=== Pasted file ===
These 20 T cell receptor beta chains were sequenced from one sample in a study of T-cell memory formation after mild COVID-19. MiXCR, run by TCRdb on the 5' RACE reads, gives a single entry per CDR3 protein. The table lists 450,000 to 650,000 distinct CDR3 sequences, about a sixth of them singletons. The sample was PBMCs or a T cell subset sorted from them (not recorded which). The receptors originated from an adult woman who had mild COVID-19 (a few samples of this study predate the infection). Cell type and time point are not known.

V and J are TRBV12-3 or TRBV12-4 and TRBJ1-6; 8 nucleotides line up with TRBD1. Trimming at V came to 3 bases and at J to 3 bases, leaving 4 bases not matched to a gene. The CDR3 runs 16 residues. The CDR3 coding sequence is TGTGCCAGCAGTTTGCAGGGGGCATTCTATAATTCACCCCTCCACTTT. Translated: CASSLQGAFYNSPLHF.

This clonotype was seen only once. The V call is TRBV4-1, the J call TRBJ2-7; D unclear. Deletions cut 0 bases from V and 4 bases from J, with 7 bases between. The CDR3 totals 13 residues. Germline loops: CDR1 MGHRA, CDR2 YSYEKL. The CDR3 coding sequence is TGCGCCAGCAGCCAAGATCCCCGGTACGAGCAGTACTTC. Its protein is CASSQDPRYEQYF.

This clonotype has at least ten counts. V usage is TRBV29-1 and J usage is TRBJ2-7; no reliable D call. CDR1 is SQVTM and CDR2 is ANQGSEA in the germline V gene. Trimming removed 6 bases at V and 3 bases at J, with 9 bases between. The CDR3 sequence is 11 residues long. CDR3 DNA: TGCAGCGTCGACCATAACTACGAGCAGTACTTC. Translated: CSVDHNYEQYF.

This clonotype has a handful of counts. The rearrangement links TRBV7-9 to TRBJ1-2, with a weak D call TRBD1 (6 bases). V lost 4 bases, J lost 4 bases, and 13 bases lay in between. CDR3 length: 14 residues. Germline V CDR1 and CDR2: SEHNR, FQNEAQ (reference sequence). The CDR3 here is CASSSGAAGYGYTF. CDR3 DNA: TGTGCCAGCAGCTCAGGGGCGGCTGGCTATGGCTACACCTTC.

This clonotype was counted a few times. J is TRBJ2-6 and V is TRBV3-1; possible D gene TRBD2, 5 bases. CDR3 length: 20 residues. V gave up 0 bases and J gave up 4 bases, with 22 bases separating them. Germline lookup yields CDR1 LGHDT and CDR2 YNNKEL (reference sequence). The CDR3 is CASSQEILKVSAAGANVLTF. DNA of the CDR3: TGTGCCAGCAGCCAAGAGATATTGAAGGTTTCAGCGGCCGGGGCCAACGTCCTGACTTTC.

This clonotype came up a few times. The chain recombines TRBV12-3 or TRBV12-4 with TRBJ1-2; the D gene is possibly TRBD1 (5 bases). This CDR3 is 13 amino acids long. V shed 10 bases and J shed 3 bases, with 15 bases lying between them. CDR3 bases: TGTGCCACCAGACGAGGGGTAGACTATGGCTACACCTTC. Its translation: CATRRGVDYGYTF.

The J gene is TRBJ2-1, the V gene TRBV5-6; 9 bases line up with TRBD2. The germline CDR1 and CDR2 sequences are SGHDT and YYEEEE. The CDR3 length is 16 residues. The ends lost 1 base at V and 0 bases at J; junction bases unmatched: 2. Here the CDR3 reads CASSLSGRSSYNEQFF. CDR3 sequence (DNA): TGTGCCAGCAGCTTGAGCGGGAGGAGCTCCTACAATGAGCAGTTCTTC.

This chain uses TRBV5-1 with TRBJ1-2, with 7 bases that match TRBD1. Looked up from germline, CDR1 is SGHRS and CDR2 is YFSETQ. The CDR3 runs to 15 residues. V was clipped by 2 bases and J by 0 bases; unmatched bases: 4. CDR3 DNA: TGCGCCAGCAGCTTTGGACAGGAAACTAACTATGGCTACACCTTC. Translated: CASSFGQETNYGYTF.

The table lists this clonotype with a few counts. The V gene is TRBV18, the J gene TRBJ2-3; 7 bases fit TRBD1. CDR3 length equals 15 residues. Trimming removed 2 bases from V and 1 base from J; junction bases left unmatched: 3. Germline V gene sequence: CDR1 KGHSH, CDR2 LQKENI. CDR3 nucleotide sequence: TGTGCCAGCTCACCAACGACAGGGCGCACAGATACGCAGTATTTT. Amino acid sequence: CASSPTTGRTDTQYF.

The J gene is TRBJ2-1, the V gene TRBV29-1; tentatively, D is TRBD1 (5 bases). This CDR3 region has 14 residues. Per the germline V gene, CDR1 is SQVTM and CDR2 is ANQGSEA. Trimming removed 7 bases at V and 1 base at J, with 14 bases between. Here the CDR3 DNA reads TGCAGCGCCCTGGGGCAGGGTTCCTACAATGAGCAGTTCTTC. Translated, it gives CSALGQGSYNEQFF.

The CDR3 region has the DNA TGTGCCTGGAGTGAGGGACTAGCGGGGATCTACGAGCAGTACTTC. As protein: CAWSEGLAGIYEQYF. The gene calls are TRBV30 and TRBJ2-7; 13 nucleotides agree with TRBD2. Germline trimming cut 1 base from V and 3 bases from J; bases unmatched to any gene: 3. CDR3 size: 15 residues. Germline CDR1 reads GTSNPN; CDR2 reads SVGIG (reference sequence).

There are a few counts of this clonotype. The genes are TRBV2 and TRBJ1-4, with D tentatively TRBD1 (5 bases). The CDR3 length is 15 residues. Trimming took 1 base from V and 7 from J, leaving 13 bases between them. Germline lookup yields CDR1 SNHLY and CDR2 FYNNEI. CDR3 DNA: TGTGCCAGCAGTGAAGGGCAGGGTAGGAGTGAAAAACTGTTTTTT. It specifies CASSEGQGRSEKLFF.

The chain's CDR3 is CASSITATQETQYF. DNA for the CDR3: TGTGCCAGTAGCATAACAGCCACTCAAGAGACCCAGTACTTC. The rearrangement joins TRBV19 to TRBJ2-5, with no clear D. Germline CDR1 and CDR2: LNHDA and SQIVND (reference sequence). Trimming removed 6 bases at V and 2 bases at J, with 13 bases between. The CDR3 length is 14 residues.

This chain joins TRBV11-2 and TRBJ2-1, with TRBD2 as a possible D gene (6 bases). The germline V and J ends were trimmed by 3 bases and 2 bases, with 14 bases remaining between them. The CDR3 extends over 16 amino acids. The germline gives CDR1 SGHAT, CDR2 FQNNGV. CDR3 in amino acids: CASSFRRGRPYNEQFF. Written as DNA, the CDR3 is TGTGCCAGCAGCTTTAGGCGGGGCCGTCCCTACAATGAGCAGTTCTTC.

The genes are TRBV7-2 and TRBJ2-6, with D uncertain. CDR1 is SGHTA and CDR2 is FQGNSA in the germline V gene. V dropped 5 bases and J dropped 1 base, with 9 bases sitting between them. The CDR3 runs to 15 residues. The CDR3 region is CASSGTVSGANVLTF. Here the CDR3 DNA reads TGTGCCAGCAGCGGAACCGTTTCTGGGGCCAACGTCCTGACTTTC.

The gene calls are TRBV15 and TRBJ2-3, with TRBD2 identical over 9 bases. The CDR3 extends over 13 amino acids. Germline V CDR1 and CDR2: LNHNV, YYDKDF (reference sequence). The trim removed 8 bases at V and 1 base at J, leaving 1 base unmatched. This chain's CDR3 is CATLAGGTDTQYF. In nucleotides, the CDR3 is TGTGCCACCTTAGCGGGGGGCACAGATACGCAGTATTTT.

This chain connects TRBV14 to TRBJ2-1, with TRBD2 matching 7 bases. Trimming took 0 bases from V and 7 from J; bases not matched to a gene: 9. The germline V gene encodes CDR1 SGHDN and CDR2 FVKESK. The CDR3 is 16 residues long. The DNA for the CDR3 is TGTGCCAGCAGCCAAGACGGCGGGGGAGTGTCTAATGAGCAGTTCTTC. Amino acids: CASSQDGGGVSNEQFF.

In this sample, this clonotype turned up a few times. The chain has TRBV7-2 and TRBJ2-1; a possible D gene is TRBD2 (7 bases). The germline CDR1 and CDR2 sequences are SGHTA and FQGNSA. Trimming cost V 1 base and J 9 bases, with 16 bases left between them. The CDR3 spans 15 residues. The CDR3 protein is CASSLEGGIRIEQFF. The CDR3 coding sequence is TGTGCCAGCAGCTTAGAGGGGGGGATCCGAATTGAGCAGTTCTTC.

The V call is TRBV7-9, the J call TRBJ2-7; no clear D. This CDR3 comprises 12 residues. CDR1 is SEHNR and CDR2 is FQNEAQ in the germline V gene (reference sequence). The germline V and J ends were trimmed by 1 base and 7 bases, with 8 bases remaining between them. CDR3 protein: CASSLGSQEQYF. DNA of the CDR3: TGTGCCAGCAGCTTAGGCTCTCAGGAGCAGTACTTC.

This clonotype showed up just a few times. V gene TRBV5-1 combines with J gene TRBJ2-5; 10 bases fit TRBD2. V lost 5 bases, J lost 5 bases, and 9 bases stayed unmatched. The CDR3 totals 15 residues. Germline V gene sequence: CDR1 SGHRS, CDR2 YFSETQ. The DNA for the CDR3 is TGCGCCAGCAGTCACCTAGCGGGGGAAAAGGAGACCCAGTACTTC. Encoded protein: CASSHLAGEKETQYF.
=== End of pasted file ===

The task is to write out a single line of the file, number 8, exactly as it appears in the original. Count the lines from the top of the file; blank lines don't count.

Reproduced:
The J gene is TRBJ2-1, the V gene TRBV5-6; 9 bases line up with TRBD2. The germline CDR1 and CDR2 sequences are SGHDT and YYEEEE. The CDR3 length is 16 residues. The ends lost 1 base at V and 0 bases at J; junction bases unmatched: 2. Here the CDR3 reads CASSLSGRSSYNEQFF. CDR3 sequence (DNA): TGTGCCAGCAGCTTGAGCGGGAGGAGCTCCTACAATGAGCAGTTCTTC.